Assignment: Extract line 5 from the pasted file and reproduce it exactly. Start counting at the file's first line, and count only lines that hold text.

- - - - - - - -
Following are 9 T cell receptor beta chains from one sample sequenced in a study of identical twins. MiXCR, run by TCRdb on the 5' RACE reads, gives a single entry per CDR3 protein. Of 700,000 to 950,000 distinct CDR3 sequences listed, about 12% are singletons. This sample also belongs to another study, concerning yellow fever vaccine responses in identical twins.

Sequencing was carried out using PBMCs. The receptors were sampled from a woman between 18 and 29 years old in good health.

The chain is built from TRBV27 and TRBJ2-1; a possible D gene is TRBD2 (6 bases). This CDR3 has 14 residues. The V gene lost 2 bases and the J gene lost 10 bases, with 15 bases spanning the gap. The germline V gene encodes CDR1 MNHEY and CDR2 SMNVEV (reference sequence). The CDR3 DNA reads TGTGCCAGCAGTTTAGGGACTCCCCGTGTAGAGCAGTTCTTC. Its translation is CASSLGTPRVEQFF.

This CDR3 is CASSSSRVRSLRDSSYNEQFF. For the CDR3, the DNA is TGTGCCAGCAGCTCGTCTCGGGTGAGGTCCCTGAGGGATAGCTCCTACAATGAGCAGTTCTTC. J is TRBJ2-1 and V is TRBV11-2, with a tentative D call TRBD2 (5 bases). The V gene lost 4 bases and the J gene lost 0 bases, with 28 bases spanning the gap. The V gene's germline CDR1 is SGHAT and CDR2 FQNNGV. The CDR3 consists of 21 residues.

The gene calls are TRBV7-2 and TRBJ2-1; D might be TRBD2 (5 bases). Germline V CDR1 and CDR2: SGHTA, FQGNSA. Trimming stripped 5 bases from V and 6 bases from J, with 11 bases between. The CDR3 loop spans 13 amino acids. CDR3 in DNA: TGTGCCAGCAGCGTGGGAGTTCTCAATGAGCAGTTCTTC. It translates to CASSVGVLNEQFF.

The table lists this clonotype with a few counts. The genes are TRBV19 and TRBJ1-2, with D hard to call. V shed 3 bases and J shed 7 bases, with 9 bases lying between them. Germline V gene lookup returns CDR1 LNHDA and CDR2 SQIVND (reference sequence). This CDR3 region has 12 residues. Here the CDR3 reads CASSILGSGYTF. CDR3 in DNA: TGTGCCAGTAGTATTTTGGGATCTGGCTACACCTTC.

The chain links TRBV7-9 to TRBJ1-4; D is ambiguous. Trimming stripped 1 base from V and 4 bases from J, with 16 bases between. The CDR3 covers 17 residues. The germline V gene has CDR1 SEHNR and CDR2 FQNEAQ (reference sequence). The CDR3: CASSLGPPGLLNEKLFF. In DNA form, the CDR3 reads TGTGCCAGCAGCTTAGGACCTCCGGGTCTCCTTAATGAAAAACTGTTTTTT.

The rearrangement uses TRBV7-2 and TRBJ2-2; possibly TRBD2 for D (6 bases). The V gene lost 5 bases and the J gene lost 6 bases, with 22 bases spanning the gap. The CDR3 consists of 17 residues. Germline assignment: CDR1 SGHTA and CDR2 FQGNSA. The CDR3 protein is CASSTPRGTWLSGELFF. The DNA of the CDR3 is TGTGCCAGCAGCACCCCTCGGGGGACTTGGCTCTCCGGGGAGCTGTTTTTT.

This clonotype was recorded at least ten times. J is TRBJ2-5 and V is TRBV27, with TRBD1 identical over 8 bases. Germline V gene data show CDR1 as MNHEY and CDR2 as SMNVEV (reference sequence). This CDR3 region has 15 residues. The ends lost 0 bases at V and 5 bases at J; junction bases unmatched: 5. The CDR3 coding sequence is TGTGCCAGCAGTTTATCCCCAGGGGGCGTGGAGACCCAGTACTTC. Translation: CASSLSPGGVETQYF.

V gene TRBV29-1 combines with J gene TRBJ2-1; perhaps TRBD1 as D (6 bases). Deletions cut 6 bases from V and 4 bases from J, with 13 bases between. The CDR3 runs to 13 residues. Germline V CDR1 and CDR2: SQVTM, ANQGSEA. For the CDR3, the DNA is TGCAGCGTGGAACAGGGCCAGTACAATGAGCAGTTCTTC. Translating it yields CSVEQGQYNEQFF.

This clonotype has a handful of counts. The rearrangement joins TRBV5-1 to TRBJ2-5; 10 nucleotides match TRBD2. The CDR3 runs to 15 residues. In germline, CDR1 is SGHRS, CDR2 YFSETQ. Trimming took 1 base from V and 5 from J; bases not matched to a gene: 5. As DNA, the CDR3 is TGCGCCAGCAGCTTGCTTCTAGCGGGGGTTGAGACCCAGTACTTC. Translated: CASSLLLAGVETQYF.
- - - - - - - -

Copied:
The gene calls are TRBV7-2 and TRBJ2-1; D might be TRBD2 (5 bases). Germline V CDR1 and CDR2: SGHTA, FQGNSA. Trimming stripped 5 bases from V and 6 bases from J, with 11 bases between. The CDR3 loop spans 13 amino acids. CDR3 in DNA: TGTGCCAGCAGCGTGGGAGTTCTCAATGAGCAGTTCTTC. It translates to CASSVGVLNEQFF.